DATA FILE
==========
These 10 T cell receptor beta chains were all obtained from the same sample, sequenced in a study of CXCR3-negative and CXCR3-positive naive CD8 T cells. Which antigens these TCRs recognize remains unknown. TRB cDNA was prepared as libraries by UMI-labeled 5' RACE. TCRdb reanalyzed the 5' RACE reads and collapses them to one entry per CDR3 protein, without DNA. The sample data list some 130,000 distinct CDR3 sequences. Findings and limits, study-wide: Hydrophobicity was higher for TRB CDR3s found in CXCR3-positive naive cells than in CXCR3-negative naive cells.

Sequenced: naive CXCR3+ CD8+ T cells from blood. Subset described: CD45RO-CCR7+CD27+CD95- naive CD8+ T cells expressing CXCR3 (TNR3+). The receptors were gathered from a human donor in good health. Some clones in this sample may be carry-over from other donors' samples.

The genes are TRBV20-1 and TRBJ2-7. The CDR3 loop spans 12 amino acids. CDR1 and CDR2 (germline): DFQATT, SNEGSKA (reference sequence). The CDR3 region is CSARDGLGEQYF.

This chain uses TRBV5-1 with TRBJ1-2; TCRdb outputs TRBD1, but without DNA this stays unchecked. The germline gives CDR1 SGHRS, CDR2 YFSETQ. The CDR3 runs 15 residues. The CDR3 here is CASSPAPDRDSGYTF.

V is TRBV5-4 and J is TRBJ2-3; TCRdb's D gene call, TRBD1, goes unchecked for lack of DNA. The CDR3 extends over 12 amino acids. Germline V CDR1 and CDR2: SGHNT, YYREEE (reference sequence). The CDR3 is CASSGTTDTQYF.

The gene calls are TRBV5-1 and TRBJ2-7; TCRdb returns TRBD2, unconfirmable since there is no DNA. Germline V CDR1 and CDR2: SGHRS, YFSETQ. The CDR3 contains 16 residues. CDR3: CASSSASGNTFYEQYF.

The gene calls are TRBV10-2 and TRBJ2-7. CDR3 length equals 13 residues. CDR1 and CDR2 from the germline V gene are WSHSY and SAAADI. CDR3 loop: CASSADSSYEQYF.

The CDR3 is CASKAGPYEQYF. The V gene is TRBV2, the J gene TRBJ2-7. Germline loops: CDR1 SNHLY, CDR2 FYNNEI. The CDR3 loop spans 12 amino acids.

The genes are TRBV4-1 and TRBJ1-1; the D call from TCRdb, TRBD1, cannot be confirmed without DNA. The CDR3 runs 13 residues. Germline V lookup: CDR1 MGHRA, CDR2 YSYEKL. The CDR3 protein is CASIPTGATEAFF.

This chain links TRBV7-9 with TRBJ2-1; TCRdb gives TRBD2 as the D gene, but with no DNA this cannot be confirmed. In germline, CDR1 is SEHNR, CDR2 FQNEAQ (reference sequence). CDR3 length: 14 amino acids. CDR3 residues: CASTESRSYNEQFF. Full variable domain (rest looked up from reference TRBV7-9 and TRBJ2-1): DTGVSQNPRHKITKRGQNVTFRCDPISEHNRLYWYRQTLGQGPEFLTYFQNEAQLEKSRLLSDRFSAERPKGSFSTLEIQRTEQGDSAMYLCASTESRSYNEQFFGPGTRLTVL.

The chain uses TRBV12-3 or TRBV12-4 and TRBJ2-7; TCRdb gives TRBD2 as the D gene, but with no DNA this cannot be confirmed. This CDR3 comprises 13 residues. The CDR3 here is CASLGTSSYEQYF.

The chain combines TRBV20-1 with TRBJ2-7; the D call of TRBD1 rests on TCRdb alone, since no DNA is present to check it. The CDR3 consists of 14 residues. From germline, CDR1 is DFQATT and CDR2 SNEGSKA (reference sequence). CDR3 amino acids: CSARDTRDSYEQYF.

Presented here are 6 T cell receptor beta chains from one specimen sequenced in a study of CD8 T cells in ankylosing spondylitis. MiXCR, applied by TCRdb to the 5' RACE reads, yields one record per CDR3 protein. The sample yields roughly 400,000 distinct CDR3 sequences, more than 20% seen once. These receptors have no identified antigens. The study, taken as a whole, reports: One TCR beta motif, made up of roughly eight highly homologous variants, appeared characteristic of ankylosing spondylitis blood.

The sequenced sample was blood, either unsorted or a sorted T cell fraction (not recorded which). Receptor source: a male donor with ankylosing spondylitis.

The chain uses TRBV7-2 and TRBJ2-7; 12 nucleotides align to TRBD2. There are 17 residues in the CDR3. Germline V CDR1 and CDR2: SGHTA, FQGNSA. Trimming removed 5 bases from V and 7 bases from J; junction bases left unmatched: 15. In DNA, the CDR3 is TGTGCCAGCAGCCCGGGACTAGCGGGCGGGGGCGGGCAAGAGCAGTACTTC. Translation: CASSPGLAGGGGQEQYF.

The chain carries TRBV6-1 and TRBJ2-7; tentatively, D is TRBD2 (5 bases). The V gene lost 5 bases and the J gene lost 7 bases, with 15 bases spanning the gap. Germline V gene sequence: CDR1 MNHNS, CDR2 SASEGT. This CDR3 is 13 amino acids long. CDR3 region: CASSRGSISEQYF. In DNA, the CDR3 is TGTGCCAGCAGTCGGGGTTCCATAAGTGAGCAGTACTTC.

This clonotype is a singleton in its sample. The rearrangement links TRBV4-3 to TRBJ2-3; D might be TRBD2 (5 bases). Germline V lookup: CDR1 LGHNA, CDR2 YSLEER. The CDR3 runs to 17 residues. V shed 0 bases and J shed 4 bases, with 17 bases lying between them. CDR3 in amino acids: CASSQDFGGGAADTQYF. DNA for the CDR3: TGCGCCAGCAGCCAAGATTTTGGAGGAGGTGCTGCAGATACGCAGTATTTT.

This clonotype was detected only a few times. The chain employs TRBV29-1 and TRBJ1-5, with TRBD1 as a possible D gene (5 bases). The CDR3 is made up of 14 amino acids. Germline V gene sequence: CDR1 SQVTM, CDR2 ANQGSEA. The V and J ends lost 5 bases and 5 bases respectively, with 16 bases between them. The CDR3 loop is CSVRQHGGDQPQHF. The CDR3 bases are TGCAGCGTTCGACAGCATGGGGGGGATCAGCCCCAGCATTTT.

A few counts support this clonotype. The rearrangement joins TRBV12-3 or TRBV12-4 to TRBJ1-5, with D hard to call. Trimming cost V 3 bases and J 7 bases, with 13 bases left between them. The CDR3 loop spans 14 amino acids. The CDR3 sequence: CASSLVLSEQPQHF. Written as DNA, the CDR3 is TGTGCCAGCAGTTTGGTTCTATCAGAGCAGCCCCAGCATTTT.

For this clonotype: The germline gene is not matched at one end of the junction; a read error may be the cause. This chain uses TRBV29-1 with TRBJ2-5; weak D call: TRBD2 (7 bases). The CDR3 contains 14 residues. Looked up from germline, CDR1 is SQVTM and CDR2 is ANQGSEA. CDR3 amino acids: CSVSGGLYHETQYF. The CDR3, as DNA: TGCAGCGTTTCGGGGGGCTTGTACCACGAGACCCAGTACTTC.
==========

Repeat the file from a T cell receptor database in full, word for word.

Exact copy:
These 10 T cell receptor beta chains were all obtained from the same sample, sequenced in a study of CXCR3-negative and CXCR3-positive naive CD8 T cells. Which antigens these TCRs recognize remains unknown. TRB cDNA was prepared as libraries by UMI-labeled 5' RACE. TCRdb reanalyzed the 5' RACE reads and collapses them to one entry per CDR3 protein, without DNA. The sample data list some 130,000 distinct CDR3 sequences. Findings and limits, study-wide: Hydrophobicity was higher for TRB CDR3s found in CXCR3-positive naive cells than in CXCR3-negative naive cells.

Sequenced: naive CXCR3+ CD8+ T cells from blood. Subset described: CD45RO-CCR7+CD27+CD95- naive CD8+ T cells expressing CXCR3 (TNR3+). The receptors were gathered from a human donor in good health. Some clones in this sample may be carry-over from other donors' samples.

The genes are TRBV20-1 and TRBJ2-7. The CDR3 loop spans 12 amino acids. CDR1 and CDR2 (germline): DFQATT, SNEGSKA (reference sequence). The CDR3 region is CSARDGLGEQYF.

This chain uses TRBV5-1 with TRBJ1-2; TCRdb outputs TRBD1, but without DNA this stays unchecked. The germline gives CDR1 SGHRS, CDR2 YFSETQ. The CDR3 runs 15 residues. The CDR3 here is CASSPAPDRDSGYTF.

V is TRBV5-4 and J is TRBJ2-3; TCRdb's D gene call, TRBD1, goes unchecked for lack of DNA. The CDR3 extends over 12 amino acids. Germline V CDR1 and CDR2: SGHNT, YYREEE (reference sequence). The CDR3 is CASSGTTDTQYF.

The gene calls are TRBV5-1 and TRBJ2-7; TCRdb returns TRBD2, unconfirmable since there is no DNA. Germline V CDR1 and CDR2: SGHRS, YFSETQ. The CDR3 contains 16 residues. CDR3: CASSSASGNTFYEQYF.

The gene calls are TRBV10-2 and TRBJ2-7. CDR3 length equals 13 residues. CDR1 and CDR2 from the germline V gene are WSHSY and SAAADI. CDR3 loop: CASSADSSYEQYF.

The CDR3 is CASKAGPYEQYF. The V gene is TRBV2, the J gene TRBJ2-7. Germline loops: CDR1 SNHLY, CDR2 FYNNEI. The CDR3 loop spans 12 amino acids.

The genes are TRBV4-1 and TRBJ1-1; the D call from TCRdb, TRBD1, cannot be confirmed without DNA. The CDR3 runs 13 residues. Germline V lookup: CDR1 MGHRA, CDR2 YSYEKL. The CDR3 protein is CASIPTGATEAFF.

This chain links TRBV7-9 with TRBJ2-1; TCRdb gives TRBD2 as the D gene, but with no DNA this cannot be confirmed. In germline, CDR1 is SEHNR, CDR2 FQNEAQ (reference sequence). CDR3 length: 14 amino acids. CDR3 residues: CASTESRSYNEQFF. Full variable domain (rest looked up from reference TRBV7-9 and TRBJ2-1): DTGVSQNPRHKITKRGQNVTFRCDPISEHNRLYWYRQTLGQGPEFLTYFQNEAQLEKSRLLSDRFSAERPKGSFSTLEIQRTEQGDSAMYLCASTESRSYNEQFFGPGTRLTVL.

The chain uses TRBV12-3 or TRBV12-4 and TRBJ2-7; TCRdb gives TRBD2 as the D gene, but with no DNA this cannot be confirmed. This CDR3 comprises 13 residues. The CDR3 here is CASLGTSSYEQYF.

The chain combines TRBV20-1 with TRBJ2-7; the D call of TRBD1 rests on TCRdb alone, since no DNA is present to check it. The CDR3 consists of 14 residues. From germline, CDR1 is DFQATT and CDR2 SNEGSKA (reference sequence). CDR3 amino acids: CSARDTRDSYEQYF.

Presented here are 6 T cell receptor beta chains from one specimen sequenced in a study of CD8 T cells in ankylosing spondylitis. MiXCR, applied by TCRdb to the 5' RACE reads, yields one record per CDR3 protein. The sample yields roughly 400,000 distinct CDR3 sequences, more than 20% seen once. These receptors have no identified antigens. The study, taken as a whole, reports: One TCR beta motif, made up of roughly eight highly homologous variants, appeared characteristic of ankylosing spondylitis blood.

The sequenced sample was blood, either unsorted or a sorted T cell fraction (not recorded which). Receptor source: a male donor with ankylosing spondylitis.

The chain uses TRBV7-2 and TRBJ2-7; 12 nucleotides align to TRBD2. There are 17 residues in the CDR3. Germline V CDR1 and CDR2: SGHTA, FQGNSA. Trimming removed 5 bases from V and 7 bases from J; junction bases left unmatched: 15. In DNA, the CDR3 is TGTGCCAGCAGCCCGGGACTAGCGGGCGGGGGCGGGCAAGAGCAGTACTTC. Translation: CASSPGLAGGGGQEQYF.

The chain carries TRBV6-1 and TRBJ2-7; tentatively, D is TRBD2 (5 bases). The V gene lost 5 bases and the J gene lost 7 bases, with 15 bases spanning the gap. Germline V gene sequence: CDR1 MNHNS, CDR2 SASEGT. This CDR3 is 13 amino acids long. CDR3 region: CASSRGSISEQYF. In DNA, the CDR3 is TGTGCCAGCAGTCGGGGTTCCATAAGTGAGCAGTACTTC.

This clonotype is a singleton in its sample. The rearrangement links TRBV4-3 to TRBJ2-3; D might be TRBD2 (5 bases). Germline V lookup: CDR1 LGHNA, CDR2 YSLEER. The CDR3 runs to 17 residues. V shed 0 bases and J shed 4 bases, with 17 bases lying between them. CDR3 in amino acids: CASSQDFGGGAADTQYF. DNA for the CDR3: TGCGCCAGCAGCCAAGATTTTGGAGGAGGTGCTGCAGATACGCAGTATTTT.

This clonotype was detected only a few times. The chain employs TRBV29-1 and TRBJ1-5, with TRBD1 as a possible D gene (5 bases). The CDR3 is made up of 14 amino acids. Germline V gene sequence: CDR1 SQVTM, CDR2 ANQGSEA. The V and J ends lost 5 bases and 5 bases respectively, with 16 bases between them. The CDR3 loop is CSVRQHGGDQPQHF. The CDR3 bases are TGCAGCGTTCGACAGCATGGGGGGGATCAGCCCCAGCATTTT.

A few counts support this clonotype. The rearrangement joins TRBV12-3 or TRBV12-4 to TRBJ1-5, with D hard to call. Trimming cost V 3 bases and J 7 bases, with 13 bases left between them. The CDR3 loop spans 14 amino acids. The CDR3 sequence: CASSLVLSEQPQHF. Written as DNA, the CDR3 is TGTGCCAGCAGTTTGGTTCTATCAGAGCAGCCCCAGCATTTT.

For this clonotype: The germline gene is not matched at one end of the junction; a read error may be the cause. This chain uses TRBV29-1 with TRBJ2-5; weak D call: TRBD2 (7 bases). The CDR3 contains 14 residues. Looked up from germline, CDR1 is SQVTM and CDR2 is ANQGSEA. CDR3 amino acids: CSVSGGLYHETQYF. The CDR3, as DNA: TGCAGCGTTTCGGGGGGCTTGTACCACGAGACCCAGTACTTC.